The Central Valley is close enough to L.A. to get some cultural run-off (even Midwestern evangelical pop incorporates sounds first heard in the Bronx), and generally with less delay than the rest of the country. Thus there is a scattering of frozen yogurt and Wolfgang Puck's and other coastal frivolities, in Valley towns of sufficient magnitude. There is more of an echo of the ethos of recycling and alternative energy than what one would find today among the descendants of the Dust Bowl migrants who stuck it out in Tulsa or Abilene. And of course there are the water-conserving toilets, down which one cannot be sure to flush even a perfectly moderate deposit. These co-exist with horrendously unnatural golf courses and manicured front lawns, which one finds in abundance even in the great desert to the east of Los Angeles.
It is their etiolated flush, in fact, that has come to stand for me as a summary of all that is wrong with California, and as a reminder of why it cannot last. California is a place that is fundamentally out of balance, whether in respect of the prison budget and its proportion to the education budget, or in respect of the allocation of natural resources. All along it has been a matter of making nature do what it doesn't want to do by making countless unfortunate souls work far too hard. Eventually, these souls were able to trade their temporary encampments for tract houses with feeble plumbing, houses that were thrown up too fast to be of any enduring value, and that were sold too hastily for their mortgages to remain believable all that long. And meanwhile, enough water is diverted to make the desert into a verdant paradise.
Roman Polanski's 1974 Chinatown is in many respects an allegory of California, and it is not incidental that water (or, more precisely, moving water to L.A. for human profit and greed) serves as the primary dramatic motor. The film somehow uses this plot element as a sort of macrocosmic foundation on which to unfold the human drama of father-daughter incest. I've often wondered whether these two elements were not meant to be the expression at different levels of one and the same transgression.
In any case, the Central Valley farmers believe that they are getting agronomically fucked, though it's a strange sort of fucking that consists in a refusal to keep the soil fertile. Their resentment of the far-away government, their belief in their own whiteness, their unhinged brimstone-and-treacle theology, their horrible music and their aspiration to recreational boating –in short, their culture–, all this strikes me now, after some years away, as issuing directly from the sustained transgression, against nature and people, that keeps California going.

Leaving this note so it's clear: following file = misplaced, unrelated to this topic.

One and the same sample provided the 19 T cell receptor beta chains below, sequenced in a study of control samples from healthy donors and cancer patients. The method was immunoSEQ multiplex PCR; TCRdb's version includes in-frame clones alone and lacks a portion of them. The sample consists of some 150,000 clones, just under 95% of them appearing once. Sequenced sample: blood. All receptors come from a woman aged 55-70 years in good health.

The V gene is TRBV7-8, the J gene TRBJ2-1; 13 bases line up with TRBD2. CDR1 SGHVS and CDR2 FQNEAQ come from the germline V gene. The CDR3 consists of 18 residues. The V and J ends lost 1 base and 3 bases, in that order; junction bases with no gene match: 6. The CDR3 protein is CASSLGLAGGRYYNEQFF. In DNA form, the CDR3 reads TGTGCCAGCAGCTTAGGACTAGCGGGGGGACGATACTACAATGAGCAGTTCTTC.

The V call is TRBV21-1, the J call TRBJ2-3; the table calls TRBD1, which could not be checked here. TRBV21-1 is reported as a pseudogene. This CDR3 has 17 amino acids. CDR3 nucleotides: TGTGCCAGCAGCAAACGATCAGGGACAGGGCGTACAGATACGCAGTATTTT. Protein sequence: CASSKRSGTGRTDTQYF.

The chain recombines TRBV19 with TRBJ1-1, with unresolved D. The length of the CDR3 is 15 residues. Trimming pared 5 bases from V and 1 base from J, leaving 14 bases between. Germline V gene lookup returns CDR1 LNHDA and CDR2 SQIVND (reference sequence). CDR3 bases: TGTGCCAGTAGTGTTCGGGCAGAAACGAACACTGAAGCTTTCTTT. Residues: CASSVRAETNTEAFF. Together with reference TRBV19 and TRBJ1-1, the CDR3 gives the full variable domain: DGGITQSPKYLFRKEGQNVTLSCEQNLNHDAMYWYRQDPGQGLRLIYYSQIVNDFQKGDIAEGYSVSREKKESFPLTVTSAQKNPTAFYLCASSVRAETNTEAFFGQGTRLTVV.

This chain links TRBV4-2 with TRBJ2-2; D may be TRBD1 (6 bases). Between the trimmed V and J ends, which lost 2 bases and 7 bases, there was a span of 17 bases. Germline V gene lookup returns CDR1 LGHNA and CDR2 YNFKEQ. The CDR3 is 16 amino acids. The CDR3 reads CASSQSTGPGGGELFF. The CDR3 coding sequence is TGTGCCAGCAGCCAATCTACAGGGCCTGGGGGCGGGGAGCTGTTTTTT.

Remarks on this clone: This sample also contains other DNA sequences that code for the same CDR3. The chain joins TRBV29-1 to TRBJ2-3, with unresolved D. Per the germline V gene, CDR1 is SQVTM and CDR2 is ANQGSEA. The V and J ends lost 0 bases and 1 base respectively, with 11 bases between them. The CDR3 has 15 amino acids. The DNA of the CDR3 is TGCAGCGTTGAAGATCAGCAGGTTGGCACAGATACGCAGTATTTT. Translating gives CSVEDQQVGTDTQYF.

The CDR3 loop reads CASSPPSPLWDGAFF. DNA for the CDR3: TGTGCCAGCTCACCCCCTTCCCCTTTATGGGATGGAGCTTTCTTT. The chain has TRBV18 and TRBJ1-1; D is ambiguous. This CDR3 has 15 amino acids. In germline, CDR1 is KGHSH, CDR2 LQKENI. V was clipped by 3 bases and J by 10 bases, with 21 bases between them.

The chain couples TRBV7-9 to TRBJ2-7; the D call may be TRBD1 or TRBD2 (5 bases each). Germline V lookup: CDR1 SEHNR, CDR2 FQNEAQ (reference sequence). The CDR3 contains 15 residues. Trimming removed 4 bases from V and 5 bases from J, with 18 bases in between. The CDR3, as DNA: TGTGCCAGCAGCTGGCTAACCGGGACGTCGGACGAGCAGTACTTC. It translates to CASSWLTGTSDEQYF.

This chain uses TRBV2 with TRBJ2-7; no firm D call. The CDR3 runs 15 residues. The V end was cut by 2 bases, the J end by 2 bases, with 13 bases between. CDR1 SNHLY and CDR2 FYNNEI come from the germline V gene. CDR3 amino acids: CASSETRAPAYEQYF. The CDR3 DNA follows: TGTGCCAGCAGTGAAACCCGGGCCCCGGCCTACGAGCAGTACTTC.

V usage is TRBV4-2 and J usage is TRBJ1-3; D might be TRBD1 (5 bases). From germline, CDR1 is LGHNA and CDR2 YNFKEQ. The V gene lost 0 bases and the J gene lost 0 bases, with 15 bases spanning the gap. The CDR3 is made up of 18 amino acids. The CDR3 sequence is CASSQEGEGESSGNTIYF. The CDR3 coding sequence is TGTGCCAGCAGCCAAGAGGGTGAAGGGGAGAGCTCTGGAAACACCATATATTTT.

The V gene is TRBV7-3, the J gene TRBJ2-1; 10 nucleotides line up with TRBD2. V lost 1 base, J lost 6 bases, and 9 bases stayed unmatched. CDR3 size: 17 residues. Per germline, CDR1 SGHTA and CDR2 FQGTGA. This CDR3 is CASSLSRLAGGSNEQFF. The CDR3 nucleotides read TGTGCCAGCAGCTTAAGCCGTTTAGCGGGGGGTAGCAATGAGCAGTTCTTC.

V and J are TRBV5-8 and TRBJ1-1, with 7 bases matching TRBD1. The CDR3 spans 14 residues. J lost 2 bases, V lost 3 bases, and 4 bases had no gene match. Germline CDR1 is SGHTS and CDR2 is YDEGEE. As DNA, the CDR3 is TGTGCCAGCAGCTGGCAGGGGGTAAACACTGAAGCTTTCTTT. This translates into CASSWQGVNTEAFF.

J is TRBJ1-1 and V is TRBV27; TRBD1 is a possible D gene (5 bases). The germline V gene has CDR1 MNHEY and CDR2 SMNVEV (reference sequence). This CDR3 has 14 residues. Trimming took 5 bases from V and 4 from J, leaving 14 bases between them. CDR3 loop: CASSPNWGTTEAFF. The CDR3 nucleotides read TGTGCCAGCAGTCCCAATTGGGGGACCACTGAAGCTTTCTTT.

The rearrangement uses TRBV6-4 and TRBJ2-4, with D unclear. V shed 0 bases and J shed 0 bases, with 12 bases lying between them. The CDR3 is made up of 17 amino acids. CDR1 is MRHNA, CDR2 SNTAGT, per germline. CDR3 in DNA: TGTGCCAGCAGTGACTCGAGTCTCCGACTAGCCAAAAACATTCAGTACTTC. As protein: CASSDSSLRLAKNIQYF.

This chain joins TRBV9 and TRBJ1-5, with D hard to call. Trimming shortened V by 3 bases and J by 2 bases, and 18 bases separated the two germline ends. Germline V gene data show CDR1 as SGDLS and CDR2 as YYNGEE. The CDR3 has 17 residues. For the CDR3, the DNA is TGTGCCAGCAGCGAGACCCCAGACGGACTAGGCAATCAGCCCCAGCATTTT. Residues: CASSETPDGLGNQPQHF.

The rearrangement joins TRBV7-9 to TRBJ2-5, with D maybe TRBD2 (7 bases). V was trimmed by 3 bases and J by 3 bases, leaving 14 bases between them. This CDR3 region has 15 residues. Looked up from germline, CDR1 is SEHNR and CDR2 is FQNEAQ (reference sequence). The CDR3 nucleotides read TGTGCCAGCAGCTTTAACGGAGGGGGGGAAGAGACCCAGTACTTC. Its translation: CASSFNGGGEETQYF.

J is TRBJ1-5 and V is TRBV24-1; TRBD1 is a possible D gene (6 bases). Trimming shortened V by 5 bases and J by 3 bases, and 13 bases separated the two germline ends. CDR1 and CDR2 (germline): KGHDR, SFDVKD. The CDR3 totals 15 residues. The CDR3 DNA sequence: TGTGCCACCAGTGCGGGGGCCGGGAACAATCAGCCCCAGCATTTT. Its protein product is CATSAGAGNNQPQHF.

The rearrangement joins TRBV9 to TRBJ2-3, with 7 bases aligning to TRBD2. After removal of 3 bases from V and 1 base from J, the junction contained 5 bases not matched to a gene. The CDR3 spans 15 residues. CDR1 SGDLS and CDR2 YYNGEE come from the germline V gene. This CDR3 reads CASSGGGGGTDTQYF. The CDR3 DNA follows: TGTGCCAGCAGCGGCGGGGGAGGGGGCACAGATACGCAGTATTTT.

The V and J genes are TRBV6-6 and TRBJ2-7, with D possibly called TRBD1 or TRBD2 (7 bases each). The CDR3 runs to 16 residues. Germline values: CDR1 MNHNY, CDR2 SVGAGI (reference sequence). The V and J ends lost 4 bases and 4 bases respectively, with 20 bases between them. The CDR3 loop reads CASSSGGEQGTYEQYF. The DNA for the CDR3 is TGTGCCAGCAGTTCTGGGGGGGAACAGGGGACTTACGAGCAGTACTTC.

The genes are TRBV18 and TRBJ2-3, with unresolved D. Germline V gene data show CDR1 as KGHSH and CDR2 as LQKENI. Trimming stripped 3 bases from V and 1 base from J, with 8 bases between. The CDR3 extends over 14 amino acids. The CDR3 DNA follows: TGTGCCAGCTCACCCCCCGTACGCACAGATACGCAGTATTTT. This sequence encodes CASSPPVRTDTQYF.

When I was a teenager in the Central Valley my principal ground for wanting to get out was that it, so I thought, was a place with no history. I could not have been more wrong. In fact it is still living its history. Who gets policed, who gets imprisoned; who ends up in a Manteca trailer park and who ends up 'at Cal': all this is more or less determined by forces already known to Steinbeck, forces that have been forgotten as a result of superficial changes: the erection of tract houses and the transformation of paupers into what Didion called a 'false ownership class', the replacement of general stores by Targets, which seem kind of clean and modern and which permit their customers to tell themselves that at least they are not at Wal-Mart.
So there is a history, even if it is occluded by the illusion of post-historical eternity so effectively sustained by box stores and housing developments, by twelve-lane highways and 'new country' (which is to say right-wing pop) on the radio. It is a history that has been most successfully occluded in Sacramento, which is the only Valley town of sufficient size to convince itself that it is not a Valley town, that it is not principally an agricultural settlement (at least since the end of the Gold Rush). It throws up its own patricians, who seek to enrich it with an art gallery or two and some French restaurants; it produces people who take it seriously, deadly seriously, like Joan Didion, who, however icily analytical in her temperament, buys in entirely to the mythology of the Donner Party, of men of superior stock battling against nature to arrive here and to transform this edge-of-the-earth into something liveable.
Didion despises the people who arrived out of desperation rather than courage, and believes that even in the fully sedentarized chapter of California's history these differences of character continue to mark off the state's castes from one another. She has spent much of her life bemoaning, from New York, the demise of her own caste in Sacramento, the demise of the legacy of the courageous settlers who built up that Valley town and imparted to it their character.
As I've said, I never much identified with that caste, and I certainly don't think it had much to do with the forging of this town's identity. If such things could be precisely measured, I am fairly certain I could prove that desperation has played a far greater role in California history than courage. In any case it's the life predicament I know best; it's the one that hangs heavy in the hot blue air when I come back here for a rare visit; and it, more than anything, is what has me fondling, at this very moment, the print-out of my June 20th e-ticket back to JFK.
Sacramento, California, June 19, 2011